(Professor Tim Wandling is currently the Graduate Advisor at Sonoma State University’s Department of English. He has been a Literature faculty member of the department since completing his doctorate at Stanford in 1997, on Byron, “Transgressive Eloquence,” and 19th Century theories about reading.  He has presented or published papers on Lord Byron, Thomas Hardy, J.S. Mill, and the teaching of Social Protest literature.  His scholarly interests include Romantic and Victorian literature, Frankfurt School critical theory, socialist feminism, utopian and social protest literature of all sorts, and the New Women literature of the late 19th c.)

 

 

“In Ogygia, Summers floats on the tide of myth. One also hears echoes of Plath and the Mirror and Wylie and finds shades of Tennyson, Keats’ ‘La Belle Dame Sans Merci,’ early Yeats with the musicality and nuance of the refrain, not used enough in contemporary poetry:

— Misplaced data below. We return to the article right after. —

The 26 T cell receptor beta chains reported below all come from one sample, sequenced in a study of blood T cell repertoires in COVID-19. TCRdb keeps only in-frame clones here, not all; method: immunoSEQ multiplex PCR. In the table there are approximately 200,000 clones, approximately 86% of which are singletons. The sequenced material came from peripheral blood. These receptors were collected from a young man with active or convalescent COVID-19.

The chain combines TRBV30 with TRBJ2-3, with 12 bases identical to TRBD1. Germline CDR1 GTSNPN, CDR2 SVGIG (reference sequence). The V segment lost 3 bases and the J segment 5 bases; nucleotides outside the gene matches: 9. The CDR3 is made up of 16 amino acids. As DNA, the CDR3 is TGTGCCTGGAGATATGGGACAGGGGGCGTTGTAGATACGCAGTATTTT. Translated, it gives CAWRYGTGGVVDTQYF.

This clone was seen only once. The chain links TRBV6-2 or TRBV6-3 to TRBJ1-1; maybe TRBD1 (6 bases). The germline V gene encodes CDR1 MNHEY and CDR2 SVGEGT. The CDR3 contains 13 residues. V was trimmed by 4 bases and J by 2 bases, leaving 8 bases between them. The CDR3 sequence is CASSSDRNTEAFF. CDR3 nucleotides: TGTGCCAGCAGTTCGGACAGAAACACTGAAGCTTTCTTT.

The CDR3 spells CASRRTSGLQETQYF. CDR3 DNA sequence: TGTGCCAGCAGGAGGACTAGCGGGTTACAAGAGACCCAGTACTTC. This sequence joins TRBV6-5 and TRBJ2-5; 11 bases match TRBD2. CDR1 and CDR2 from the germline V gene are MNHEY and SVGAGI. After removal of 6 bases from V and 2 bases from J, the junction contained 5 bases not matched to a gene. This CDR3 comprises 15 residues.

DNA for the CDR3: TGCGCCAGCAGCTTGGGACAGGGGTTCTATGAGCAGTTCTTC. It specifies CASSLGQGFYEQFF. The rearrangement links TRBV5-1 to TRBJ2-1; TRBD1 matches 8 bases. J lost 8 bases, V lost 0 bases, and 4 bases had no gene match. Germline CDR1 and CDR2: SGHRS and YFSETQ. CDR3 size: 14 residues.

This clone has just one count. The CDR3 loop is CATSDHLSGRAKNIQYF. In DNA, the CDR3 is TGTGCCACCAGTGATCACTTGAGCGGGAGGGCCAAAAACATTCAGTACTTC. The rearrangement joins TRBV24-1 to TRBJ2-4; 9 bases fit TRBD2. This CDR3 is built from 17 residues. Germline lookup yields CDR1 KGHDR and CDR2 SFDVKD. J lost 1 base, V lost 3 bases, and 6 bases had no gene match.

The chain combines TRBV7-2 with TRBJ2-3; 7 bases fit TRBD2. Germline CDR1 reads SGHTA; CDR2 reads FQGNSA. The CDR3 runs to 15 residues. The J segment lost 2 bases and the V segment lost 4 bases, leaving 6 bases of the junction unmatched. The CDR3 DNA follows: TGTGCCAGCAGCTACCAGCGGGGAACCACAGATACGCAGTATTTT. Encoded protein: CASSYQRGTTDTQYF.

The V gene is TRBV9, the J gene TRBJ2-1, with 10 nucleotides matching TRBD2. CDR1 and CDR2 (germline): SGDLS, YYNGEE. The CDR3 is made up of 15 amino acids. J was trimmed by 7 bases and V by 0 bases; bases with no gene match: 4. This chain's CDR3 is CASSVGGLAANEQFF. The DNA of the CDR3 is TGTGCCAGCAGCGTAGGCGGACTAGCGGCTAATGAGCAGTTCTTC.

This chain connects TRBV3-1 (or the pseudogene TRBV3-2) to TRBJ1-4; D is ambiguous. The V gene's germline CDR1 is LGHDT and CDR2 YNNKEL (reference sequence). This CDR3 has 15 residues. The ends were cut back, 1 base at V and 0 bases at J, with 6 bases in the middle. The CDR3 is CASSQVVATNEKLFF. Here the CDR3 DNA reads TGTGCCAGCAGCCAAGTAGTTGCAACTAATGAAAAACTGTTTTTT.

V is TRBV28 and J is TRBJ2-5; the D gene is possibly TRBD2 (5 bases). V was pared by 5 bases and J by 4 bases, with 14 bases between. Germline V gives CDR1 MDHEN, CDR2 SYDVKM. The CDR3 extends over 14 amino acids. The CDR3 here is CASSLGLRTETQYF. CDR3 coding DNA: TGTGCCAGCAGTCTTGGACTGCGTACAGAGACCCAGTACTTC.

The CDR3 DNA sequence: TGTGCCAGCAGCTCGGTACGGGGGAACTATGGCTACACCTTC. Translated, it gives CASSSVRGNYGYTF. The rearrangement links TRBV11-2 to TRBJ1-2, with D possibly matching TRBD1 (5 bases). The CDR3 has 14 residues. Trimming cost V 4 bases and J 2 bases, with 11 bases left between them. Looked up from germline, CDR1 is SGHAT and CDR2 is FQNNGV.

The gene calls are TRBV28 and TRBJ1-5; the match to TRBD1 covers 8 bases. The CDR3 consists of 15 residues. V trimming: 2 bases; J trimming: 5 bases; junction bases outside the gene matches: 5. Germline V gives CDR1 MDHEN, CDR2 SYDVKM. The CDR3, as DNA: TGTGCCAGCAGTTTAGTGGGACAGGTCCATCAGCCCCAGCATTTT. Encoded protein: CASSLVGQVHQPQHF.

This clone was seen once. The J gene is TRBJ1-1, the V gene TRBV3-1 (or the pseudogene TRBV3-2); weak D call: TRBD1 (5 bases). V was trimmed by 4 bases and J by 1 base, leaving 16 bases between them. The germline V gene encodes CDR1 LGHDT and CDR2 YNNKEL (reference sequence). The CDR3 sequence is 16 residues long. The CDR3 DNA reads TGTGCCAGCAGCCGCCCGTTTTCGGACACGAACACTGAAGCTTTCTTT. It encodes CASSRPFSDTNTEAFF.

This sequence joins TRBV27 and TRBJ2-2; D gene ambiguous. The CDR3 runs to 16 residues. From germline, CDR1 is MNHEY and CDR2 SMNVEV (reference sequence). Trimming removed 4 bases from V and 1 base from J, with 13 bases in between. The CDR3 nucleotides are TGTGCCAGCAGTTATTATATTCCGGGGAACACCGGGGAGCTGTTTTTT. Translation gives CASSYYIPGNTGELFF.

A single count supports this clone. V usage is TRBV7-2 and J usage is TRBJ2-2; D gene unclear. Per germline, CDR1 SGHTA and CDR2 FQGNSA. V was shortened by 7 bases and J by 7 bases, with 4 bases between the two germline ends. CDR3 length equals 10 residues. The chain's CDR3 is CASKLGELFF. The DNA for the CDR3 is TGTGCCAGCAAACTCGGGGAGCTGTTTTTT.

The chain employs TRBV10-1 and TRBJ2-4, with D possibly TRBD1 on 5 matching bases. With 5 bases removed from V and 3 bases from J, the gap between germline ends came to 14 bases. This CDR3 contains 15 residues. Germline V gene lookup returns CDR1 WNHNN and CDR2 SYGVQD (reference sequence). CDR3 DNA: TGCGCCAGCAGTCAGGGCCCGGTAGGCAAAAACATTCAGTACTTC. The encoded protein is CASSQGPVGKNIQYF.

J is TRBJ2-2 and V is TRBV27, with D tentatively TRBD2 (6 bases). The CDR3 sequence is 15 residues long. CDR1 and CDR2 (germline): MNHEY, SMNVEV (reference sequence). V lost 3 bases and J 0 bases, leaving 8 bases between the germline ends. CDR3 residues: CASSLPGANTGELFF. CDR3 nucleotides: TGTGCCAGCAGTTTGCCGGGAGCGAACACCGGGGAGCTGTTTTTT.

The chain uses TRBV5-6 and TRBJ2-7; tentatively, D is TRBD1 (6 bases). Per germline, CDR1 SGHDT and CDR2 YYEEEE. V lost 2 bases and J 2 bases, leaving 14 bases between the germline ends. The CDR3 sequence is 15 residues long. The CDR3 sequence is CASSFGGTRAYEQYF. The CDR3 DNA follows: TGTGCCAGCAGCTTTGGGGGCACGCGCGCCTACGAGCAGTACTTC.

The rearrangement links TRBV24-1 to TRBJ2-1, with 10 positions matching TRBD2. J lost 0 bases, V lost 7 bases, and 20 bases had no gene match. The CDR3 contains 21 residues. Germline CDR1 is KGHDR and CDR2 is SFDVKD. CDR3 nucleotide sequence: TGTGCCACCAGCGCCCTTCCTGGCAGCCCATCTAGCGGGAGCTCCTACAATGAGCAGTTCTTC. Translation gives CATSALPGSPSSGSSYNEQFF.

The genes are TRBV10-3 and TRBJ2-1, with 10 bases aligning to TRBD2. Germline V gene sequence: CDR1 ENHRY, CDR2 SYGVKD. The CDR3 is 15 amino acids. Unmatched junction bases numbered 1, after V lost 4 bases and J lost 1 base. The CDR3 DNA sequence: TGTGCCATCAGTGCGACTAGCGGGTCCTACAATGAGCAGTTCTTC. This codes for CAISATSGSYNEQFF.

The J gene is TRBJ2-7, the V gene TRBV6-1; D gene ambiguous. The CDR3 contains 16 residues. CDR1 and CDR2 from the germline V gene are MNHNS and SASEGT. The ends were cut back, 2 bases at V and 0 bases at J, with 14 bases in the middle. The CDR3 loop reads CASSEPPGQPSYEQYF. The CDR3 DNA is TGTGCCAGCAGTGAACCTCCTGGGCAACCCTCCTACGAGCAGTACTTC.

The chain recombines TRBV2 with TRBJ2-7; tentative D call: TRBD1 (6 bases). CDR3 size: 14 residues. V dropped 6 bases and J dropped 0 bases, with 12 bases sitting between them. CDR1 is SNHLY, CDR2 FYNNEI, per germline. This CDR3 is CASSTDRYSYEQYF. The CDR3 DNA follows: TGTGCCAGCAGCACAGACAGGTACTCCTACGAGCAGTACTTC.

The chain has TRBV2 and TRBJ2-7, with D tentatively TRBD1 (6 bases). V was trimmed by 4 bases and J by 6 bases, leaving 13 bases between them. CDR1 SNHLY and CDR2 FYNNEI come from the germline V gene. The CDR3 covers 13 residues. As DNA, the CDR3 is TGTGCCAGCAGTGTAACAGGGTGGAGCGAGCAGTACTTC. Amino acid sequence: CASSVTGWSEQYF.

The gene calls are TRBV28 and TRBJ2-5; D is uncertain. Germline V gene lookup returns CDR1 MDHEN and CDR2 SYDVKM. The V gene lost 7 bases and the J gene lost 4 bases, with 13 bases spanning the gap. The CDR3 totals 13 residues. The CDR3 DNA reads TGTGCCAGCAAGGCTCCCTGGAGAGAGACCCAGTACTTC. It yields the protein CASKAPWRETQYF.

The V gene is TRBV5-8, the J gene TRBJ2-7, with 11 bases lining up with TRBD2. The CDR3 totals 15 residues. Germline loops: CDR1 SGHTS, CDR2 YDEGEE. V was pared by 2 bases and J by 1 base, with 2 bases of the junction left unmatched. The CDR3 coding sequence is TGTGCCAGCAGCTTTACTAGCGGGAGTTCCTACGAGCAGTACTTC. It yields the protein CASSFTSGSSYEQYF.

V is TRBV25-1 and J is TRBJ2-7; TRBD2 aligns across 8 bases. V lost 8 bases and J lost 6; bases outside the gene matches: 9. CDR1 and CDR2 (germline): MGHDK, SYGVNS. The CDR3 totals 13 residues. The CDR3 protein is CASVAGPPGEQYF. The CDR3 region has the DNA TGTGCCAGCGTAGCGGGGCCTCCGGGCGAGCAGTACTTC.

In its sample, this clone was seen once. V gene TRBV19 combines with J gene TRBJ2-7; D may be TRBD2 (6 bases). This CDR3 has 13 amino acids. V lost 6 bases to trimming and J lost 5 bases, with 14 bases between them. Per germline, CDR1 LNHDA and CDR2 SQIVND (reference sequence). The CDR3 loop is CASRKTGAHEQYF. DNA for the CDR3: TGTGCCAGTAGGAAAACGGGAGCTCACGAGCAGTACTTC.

‘Before the night pulls tight its shutters / At the coming of the dawn.’

(Professor James Tipton currently teaches creative writing at College of Marin. He holds a PhD in literature from the University of California, Davis where he worked with Gary Snyder on his doctoral dissertation on the California nature poet, Kenneth Rexroth. Tipton has taught English and creative writing at U.C. Davis, the University of Bordeaux, France, and at colleges around the Bay Area. He is the author of the best selling novel Annette Vallon.)

 

 

“I was transported into a mystical land of springtails, selkies, myths and maidens – so transported I hardly realized I was parked in the Whole Foods lot, still in the driver’s seat with Ogygia propped against my steering wheel.   I read it cover to cover, going back for seconds on favorite lines about lichen-covered faces and secret chambers of squash, and hanging on the powerful italics and ending lines, like interrupted dreams and offerings of pins.